Getting the children to join you in the garden

Published 12:00 am Saturday, April 8, 2006

Gardening is usually a hobby that attracts adults more than kids, but with some fun, eye catching project ideas and advice from the Alabama Cooperative Extension System’s experts; kids will be asking the adults for a chance to get out in the garden.

Kerry Smith, home horticulturist and Alabama Master Gardener Program coordinator for Extension, recommends that parents get their children involved in a program such as the Junior Master Gardeners.

The program gives kids the opportunity to experience the excitement of learning about various plants and flowers and even provides them with some fun projects along the way.

Contact your county Extension office for more information on the Junior Master Gardeners Program.

Depending on the attention span of the child, most kids are able to start learning the basics of gardening as young as four years of age.

Smith recommends starting young kids out with various fun gardening projects.

Listed below are examples and explanations of a few gardening ideas.

n Pizza garden – plant some of the vegetables and herbs required to make pizza. Examples might include, but are not limited to oregano, tomatoes and chives.

n Salad garden – plant lettuce, carrots, radishes, tomatoes and bell peppers.

n Plant big seeds – when shopping for different flowers or vegetables to plant, look for the types that have big seeds. These will be much easier for a child with small hands to use. Examples might include, but are not limited to beans, corn, sunflowers, sweet peas and morning glories.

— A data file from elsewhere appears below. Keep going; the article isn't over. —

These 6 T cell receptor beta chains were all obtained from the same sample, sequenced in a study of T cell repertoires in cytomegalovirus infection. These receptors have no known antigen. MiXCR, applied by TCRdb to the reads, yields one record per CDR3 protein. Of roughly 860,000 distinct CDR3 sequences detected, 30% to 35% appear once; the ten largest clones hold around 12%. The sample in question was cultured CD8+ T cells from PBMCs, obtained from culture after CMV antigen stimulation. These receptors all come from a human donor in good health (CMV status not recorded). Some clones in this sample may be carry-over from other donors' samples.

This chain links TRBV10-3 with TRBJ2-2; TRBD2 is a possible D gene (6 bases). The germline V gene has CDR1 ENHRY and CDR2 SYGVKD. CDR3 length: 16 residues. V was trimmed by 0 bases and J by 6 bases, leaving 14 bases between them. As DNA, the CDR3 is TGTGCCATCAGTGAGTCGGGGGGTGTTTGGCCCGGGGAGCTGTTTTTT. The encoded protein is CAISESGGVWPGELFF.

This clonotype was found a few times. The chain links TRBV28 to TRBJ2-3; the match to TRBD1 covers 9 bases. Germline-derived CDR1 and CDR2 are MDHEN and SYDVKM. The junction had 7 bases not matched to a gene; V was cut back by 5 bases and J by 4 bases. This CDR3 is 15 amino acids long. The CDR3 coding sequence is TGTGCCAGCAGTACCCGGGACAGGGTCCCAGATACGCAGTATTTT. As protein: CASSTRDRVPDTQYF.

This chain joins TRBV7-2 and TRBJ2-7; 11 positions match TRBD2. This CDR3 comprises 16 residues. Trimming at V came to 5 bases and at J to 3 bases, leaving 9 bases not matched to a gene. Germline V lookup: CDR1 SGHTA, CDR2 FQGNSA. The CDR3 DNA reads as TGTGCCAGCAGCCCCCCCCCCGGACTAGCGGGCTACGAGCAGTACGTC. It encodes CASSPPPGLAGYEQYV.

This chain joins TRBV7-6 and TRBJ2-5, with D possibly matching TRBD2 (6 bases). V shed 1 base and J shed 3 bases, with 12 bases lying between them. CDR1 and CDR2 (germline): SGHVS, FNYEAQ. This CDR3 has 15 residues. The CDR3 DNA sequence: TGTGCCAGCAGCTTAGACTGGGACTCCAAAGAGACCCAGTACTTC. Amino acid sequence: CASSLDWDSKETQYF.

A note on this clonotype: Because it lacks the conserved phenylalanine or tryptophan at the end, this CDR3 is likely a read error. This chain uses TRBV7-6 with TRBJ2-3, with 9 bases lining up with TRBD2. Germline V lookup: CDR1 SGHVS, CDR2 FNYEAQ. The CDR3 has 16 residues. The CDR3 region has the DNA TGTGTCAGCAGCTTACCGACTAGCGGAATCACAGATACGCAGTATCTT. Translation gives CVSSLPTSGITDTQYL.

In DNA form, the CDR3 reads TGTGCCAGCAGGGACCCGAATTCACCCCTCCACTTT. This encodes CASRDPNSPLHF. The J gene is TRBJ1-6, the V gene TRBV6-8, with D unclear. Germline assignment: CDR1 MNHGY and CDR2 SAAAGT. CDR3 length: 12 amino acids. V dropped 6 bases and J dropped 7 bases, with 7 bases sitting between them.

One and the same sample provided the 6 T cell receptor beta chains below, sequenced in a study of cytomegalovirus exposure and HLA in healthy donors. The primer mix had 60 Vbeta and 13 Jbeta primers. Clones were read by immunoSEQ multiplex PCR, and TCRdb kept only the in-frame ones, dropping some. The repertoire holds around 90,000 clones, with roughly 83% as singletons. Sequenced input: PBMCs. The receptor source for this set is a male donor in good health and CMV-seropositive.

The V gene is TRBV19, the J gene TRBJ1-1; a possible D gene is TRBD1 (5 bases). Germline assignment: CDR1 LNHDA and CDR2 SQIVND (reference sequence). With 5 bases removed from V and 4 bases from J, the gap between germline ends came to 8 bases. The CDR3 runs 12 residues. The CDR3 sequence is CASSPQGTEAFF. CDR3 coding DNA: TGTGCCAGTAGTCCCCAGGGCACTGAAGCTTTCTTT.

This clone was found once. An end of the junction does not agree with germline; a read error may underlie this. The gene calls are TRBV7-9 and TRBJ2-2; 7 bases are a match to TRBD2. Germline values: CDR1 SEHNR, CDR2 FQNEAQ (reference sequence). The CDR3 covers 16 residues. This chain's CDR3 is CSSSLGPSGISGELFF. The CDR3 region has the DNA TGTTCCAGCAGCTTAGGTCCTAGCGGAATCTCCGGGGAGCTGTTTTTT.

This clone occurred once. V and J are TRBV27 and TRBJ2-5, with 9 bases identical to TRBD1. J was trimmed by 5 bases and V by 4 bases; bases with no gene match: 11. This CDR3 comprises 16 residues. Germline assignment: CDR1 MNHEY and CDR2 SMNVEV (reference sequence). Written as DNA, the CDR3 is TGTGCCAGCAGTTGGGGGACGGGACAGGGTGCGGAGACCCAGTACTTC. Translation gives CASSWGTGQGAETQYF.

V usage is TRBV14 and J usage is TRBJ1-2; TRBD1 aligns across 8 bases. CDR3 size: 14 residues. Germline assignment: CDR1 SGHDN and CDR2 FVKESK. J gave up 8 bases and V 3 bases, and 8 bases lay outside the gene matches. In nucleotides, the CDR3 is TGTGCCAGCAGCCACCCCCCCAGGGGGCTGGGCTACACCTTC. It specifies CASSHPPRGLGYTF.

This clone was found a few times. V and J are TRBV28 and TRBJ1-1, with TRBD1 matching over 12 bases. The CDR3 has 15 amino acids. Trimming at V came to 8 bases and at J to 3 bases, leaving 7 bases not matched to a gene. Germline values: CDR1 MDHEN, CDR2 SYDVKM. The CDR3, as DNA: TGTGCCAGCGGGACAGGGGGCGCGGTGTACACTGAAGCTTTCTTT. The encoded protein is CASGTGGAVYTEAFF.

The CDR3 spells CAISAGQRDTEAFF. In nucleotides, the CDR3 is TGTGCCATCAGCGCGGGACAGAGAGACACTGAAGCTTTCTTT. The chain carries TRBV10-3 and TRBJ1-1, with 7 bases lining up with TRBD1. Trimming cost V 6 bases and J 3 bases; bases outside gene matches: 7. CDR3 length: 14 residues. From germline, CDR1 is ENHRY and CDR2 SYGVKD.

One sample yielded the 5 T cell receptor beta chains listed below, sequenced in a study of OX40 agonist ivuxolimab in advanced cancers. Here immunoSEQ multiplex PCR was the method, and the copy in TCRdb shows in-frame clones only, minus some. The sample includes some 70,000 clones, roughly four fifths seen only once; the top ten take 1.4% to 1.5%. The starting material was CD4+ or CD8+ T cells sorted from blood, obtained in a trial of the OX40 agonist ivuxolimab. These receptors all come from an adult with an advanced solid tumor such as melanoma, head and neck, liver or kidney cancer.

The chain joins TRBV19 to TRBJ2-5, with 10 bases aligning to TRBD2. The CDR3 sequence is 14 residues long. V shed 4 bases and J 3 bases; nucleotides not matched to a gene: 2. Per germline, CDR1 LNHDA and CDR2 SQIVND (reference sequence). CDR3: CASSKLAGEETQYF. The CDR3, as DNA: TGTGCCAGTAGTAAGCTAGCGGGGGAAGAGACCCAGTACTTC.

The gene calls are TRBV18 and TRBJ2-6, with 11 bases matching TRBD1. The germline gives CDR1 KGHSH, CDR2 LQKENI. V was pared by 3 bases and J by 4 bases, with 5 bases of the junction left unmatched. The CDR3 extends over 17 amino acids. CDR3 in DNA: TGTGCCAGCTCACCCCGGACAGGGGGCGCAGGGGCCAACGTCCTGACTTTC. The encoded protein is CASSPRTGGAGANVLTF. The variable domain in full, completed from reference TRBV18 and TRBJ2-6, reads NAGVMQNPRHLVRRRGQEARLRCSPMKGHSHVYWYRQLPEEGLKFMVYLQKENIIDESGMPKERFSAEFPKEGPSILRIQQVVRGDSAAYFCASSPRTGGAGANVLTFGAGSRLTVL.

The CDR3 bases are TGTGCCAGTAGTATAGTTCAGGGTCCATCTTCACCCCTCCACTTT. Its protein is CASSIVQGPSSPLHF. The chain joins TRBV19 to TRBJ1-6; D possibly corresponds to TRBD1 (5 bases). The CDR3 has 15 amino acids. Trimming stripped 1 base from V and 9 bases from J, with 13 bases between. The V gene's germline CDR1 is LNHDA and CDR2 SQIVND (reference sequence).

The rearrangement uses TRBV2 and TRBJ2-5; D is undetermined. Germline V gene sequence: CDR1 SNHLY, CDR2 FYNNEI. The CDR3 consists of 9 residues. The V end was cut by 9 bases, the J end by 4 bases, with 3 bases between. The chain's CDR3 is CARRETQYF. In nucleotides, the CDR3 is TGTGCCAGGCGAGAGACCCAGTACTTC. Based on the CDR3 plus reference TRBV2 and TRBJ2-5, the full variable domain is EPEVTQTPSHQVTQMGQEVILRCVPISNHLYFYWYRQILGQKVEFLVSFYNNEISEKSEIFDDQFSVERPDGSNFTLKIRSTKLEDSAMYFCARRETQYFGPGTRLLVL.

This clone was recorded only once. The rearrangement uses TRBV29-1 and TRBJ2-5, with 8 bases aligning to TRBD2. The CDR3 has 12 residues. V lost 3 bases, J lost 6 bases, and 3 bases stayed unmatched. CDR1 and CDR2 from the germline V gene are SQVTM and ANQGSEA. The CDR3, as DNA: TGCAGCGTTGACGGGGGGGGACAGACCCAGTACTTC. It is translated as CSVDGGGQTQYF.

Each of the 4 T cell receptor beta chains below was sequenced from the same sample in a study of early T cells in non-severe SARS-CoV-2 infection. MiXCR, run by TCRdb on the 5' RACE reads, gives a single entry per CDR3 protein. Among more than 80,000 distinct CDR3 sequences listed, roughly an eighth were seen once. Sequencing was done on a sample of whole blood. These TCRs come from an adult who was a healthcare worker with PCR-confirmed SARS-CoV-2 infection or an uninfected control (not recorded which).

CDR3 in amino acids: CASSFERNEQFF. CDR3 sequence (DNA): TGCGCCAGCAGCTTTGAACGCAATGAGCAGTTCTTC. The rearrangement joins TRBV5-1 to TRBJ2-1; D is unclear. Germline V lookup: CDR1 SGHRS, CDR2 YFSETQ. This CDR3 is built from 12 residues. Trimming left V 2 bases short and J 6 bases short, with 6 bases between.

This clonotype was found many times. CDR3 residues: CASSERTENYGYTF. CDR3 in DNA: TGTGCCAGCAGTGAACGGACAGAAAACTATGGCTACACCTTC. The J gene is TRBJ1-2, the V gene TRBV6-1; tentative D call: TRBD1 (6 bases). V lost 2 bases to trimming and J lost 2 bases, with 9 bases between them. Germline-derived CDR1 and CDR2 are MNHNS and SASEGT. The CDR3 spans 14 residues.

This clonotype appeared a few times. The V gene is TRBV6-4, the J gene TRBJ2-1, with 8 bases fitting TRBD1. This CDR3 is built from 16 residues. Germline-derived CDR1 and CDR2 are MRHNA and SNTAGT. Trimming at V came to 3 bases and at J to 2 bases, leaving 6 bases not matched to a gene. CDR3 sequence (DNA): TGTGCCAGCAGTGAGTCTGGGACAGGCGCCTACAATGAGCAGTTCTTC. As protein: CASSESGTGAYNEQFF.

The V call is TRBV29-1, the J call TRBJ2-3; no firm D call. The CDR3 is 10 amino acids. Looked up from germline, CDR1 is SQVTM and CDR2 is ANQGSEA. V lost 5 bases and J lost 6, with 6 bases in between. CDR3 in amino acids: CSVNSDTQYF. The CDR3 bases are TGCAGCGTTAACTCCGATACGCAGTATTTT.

Smith believes one of the most important points for a parent to express to a child planting a garden is that not all plants are edible.

&uot;Have a specific place for the edible vegetables and herbs to be planted and a different place for the plants that are just for looks to be planted. Be certain that your child knows what the difference is,&uot; Smith said.

Gardening can become a hobby that is enjoyed by all members of a family, but it can be beneficial for small children. Gardening teaches children patience and gives them a sense of nurturing something from just a seed to full grown plant or vegetable they can hold and show off to others.

Smith said &uot;Gardening also teaches children that food doesn’t just come from the grocery store. It teaches them that there is a process by which food grows and by showing their plants, vegetables and flowers special care, they are able to get hands-on experience with that process.&uot;